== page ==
My father started using words like gratitude and love—I nearly fell off my chair in shock! This new Dad was softer; he seemed more approachable. He too seemed to have surrendered—to his helplessness and the reality of his situation. He started to joke again and welcomed me on each visit with a delighted grin.

A lot of healing happened under the bright fluorescent lights of the nursing home cafeteria. I started to enjoy being with him. On his good days we would sit, chat, laugh, and be together. When the warm weather beckoned beyond the windows, I would wheel his chair into the garden and we would silently watch the birds together. He would hold onto my hand. 'Don't go yet!' he'd plead. Now that he's gone, I wish I'd stayed longer.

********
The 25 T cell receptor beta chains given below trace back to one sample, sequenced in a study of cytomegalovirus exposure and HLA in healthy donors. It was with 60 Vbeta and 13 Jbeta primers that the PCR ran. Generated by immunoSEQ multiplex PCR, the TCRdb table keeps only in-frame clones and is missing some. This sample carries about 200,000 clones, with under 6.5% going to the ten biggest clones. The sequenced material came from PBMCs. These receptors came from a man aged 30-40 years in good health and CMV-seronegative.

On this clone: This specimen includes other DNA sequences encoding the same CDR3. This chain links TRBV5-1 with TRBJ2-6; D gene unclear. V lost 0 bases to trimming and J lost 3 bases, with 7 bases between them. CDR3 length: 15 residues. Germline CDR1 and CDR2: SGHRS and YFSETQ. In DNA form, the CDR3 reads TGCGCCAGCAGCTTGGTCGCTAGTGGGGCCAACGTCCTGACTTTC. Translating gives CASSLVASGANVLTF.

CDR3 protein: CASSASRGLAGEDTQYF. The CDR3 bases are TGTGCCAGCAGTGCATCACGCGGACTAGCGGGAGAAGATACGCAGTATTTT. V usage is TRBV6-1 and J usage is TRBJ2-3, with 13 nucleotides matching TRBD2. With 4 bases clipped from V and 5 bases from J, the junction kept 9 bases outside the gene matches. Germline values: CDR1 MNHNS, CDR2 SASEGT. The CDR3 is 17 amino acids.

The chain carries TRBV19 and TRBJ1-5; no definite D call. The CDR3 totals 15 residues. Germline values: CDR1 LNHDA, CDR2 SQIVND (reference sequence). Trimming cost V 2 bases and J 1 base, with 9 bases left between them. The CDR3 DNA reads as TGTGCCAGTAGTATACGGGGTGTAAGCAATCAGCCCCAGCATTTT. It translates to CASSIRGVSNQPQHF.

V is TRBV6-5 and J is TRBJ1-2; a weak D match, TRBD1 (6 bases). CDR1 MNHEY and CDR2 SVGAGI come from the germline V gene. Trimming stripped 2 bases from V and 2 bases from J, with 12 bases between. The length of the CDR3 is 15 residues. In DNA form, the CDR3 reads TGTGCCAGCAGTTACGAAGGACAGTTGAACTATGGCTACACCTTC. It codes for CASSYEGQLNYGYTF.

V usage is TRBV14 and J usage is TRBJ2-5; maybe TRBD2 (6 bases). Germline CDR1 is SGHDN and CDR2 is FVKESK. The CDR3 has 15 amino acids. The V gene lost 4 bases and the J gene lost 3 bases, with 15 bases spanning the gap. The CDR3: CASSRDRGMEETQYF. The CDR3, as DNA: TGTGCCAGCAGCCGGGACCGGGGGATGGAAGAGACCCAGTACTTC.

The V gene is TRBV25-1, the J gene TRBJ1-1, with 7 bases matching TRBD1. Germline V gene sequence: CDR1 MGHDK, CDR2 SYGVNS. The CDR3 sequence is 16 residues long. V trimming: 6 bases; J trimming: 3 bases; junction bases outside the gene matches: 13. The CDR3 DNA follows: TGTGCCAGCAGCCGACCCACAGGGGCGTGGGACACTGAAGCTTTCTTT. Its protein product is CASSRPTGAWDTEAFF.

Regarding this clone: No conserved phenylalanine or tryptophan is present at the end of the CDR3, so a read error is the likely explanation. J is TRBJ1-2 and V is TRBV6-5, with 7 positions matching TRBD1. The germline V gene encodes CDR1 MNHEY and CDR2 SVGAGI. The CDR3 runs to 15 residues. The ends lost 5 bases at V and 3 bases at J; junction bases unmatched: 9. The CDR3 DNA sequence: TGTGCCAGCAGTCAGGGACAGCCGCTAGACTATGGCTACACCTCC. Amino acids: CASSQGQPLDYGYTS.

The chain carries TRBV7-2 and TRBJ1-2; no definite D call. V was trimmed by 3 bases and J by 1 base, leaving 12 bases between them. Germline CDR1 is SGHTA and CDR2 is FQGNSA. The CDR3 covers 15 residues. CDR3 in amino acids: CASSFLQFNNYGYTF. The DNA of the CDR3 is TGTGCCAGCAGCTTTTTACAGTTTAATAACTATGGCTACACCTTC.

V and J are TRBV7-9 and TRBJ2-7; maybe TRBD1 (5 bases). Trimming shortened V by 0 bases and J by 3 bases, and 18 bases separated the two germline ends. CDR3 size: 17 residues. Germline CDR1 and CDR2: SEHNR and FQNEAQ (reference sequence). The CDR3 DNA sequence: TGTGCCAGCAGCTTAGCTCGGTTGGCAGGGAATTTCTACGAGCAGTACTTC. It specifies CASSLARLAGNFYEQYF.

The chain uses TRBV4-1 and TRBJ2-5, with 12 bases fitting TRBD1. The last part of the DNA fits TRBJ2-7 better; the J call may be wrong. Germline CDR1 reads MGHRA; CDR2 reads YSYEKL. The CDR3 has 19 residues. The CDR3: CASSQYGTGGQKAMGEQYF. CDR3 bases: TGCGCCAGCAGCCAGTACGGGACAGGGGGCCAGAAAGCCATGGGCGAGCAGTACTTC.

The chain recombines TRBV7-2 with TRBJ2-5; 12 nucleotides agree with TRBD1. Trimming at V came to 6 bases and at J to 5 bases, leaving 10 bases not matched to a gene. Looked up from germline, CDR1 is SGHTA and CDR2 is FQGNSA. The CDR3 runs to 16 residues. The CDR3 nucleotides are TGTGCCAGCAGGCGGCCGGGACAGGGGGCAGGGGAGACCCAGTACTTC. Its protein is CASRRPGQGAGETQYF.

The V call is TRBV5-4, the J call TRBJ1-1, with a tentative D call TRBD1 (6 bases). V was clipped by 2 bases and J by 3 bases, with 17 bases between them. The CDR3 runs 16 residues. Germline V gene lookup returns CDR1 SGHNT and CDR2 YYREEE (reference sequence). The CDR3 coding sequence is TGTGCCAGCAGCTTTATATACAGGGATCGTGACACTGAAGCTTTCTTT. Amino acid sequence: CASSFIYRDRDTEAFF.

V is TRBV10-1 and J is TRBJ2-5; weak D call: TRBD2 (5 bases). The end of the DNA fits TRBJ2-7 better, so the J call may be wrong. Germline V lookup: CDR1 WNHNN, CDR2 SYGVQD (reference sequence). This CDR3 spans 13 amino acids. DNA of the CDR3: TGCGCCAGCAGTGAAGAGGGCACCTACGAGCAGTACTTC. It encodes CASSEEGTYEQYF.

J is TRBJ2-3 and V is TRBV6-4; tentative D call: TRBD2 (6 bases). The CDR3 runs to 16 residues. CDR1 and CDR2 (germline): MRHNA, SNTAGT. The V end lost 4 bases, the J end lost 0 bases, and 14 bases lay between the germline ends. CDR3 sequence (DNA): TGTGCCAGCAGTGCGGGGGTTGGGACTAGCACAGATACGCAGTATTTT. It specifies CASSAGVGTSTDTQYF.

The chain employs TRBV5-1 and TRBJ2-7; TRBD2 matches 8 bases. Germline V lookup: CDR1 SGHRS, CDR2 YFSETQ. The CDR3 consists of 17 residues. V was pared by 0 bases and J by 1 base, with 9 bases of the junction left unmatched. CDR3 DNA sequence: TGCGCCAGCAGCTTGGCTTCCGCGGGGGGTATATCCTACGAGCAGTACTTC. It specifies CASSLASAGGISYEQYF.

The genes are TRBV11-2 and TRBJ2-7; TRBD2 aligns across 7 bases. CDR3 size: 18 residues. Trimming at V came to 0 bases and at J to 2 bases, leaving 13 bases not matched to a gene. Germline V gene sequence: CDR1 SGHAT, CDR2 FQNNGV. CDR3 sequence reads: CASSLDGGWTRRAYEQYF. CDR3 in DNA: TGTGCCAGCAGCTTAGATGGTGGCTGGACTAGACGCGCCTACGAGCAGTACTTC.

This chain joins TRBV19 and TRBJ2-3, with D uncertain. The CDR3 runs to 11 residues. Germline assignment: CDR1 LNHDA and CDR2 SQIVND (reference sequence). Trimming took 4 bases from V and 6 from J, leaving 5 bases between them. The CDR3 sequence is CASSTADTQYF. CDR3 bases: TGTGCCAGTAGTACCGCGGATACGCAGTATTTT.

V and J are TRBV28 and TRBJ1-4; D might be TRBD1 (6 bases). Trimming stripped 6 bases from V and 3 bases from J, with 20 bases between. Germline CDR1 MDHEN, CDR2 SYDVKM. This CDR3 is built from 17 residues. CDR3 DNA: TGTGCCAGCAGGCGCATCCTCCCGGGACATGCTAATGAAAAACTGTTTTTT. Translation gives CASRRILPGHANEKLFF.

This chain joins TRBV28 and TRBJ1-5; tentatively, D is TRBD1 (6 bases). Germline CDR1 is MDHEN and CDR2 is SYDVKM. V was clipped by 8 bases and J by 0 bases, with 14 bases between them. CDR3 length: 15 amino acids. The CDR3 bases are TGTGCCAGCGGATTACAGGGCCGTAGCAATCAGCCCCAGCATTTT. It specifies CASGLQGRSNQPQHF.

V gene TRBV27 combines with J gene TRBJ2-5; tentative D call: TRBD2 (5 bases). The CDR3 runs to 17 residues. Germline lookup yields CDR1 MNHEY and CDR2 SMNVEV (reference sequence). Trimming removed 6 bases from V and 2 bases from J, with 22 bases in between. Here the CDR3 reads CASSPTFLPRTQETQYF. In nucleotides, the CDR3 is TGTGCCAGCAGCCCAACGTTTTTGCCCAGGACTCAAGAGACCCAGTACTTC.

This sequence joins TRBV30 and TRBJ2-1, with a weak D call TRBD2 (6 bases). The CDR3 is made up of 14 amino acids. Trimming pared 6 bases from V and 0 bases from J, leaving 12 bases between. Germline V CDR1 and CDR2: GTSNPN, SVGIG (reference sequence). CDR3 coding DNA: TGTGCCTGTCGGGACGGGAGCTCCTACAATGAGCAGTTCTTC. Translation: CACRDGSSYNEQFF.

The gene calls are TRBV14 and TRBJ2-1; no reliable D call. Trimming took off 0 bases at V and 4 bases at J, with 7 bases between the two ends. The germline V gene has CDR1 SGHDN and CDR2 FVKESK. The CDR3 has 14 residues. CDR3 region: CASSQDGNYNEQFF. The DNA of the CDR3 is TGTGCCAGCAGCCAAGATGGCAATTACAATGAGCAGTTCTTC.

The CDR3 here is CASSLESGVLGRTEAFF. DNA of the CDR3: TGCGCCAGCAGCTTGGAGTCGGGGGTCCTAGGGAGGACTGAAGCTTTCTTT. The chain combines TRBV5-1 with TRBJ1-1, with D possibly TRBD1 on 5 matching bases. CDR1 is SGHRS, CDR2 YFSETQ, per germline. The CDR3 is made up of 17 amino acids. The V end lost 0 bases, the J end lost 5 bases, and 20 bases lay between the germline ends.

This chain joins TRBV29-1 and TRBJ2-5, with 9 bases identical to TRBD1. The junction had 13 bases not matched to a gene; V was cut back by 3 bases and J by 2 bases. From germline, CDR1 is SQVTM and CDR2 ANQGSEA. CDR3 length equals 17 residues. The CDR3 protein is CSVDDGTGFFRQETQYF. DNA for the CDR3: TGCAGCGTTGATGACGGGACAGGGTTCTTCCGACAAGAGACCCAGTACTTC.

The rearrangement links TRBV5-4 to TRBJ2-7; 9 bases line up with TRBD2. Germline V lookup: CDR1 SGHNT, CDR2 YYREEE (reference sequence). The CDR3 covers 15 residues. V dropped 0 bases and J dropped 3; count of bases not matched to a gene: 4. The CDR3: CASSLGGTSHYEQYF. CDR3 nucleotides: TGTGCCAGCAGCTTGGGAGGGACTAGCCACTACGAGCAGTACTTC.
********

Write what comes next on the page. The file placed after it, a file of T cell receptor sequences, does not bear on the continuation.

I bought a Father's Day card just a week before he passed away. It still took me ages to choose because now I had too many loving verses to pick from.

I love you, Dad, and I miss you.

©2017 Fran Hewitt. All rights reserved. Reprinted from The Ego and the Spirit: Insights on Living, Loving and Letting Go. No part of this publication may be reproduced, stored in a retrieval system or transmitted in any form or by any means, without the written permission of the publisher. Publisher: Health Communications, Inc., 3201 SW 15th Street, Deerfield Beach, FL 33442.